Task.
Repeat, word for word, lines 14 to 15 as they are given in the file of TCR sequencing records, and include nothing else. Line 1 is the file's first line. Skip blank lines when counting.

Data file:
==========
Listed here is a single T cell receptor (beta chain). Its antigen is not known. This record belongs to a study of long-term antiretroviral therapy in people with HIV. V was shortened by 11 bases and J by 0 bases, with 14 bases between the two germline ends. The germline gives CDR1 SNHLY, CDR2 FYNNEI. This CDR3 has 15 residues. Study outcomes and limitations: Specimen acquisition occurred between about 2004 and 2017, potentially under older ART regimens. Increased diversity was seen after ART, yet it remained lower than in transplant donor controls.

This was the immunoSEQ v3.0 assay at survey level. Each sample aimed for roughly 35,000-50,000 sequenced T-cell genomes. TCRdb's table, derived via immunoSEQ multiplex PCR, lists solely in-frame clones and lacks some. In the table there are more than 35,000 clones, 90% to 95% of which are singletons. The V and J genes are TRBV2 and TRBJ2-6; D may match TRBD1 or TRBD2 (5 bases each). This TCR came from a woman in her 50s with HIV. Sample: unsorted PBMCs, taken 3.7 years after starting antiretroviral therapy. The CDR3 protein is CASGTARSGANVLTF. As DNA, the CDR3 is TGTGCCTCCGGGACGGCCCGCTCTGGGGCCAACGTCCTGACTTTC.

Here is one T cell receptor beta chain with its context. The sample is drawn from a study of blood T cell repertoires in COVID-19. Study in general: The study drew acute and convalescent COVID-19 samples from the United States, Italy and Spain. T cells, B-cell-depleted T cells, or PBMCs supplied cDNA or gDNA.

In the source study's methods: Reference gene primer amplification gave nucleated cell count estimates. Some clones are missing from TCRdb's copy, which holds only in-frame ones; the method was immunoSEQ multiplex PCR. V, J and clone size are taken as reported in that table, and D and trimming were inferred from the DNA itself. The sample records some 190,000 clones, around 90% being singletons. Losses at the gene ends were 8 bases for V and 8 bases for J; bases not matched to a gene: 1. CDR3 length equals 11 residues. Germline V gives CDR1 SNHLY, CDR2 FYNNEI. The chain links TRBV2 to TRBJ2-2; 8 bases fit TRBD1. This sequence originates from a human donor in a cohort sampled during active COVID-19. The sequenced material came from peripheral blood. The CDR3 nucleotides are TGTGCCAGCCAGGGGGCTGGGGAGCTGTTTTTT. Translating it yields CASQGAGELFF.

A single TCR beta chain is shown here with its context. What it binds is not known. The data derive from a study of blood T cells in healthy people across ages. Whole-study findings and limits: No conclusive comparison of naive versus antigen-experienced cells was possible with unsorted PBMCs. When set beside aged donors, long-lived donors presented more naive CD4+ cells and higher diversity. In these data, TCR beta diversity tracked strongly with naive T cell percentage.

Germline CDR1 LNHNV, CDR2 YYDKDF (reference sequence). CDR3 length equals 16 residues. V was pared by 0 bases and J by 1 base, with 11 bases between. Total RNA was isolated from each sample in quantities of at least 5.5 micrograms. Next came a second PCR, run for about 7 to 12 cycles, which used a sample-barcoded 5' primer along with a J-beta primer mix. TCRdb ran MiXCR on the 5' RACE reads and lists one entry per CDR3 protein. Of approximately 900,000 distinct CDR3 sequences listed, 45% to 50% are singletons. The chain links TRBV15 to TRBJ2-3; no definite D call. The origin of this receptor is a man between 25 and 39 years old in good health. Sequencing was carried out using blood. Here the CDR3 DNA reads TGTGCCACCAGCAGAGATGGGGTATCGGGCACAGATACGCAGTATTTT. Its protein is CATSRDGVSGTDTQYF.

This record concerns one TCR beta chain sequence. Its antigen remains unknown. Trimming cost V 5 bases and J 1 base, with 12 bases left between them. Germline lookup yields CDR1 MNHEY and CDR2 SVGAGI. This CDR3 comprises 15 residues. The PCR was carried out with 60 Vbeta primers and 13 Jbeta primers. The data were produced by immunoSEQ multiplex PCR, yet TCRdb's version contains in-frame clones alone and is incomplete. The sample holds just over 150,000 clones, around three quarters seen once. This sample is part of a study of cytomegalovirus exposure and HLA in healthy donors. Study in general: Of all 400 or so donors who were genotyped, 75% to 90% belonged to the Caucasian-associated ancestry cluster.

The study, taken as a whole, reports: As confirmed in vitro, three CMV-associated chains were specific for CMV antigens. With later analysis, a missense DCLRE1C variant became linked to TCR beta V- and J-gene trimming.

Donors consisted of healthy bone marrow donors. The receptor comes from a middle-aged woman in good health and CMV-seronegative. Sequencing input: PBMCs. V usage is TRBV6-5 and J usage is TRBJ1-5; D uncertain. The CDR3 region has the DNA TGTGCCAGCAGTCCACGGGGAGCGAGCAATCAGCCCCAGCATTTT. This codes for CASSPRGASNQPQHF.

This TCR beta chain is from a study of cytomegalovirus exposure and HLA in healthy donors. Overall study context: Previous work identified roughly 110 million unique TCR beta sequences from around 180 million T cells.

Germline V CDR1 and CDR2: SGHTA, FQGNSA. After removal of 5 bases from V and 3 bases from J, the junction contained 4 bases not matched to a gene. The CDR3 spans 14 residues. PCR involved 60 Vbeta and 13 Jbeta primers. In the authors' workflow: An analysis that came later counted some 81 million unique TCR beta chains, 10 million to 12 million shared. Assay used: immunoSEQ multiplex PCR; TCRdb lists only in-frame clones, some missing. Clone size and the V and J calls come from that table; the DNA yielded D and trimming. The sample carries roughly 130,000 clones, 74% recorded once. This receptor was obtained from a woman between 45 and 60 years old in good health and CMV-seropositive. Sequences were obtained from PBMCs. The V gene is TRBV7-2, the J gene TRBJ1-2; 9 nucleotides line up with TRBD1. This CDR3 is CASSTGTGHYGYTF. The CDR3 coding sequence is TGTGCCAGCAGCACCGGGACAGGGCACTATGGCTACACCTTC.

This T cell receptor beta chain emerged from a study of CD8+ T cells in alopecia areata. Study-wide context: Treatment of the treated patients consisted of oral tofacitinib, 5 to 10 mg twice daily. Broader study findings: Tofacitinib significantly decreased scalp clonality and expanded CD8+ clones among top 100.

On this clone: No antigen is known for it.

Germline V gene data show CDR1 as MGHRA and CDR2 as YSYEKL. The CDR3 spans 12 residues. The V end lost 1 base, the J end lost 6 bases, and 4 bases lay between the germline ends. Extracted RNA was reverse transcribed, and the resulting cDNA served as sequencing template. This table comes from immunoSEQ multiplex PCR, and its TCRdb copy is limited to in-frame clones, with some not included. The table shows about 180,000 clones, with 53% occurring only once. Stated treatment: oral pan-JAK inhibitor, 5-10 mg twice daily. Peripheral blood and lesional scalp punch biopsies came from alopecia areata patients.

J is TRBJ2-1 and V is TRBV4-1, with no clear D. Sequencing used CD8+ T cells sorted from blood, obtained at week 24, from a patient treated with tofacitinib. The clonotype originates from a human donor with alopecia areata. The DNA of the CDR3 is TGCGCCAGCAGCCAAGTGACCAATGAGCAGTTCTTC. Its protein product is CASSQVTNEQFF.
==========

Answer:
Germline V gene data show CDR1 as MGHRA and CDR2 as YSYEKL. The CDR3 spans 12 residues. The V end lost 1 base, the J end lost 6 bases, and 4 bases lay between the germline ends. Extracted RNA was reverse transcribed, and the resulting cDNA served as sequencing template. This table comes from immunoSEQ multiplex PCR, and its TCRdb copy is limited to in-frame clones, with some not included. The table shows about 180,000 clones, with 53% occurring only once. Stated treatment: oral pan-JAK inhibitor, 5-10 mg twice daily. Peripheral blood and lesional scalp punch biopsies came from alopecia areata patients.

J is TRBJ2-1 and V is TRBV4-1, with no clear D. Sequencing used CD8+ T cells sorted from blood, obtained at week 24, from a patient treated with tofacitinib. The clonotype originates from a human donor with alopecia areata. The DNA of the CDR3 is TGCGCCAGCAGCCAAGTGACCAATGAGCAGTTCTTC. Its protein product is CASSQVTNEQFF.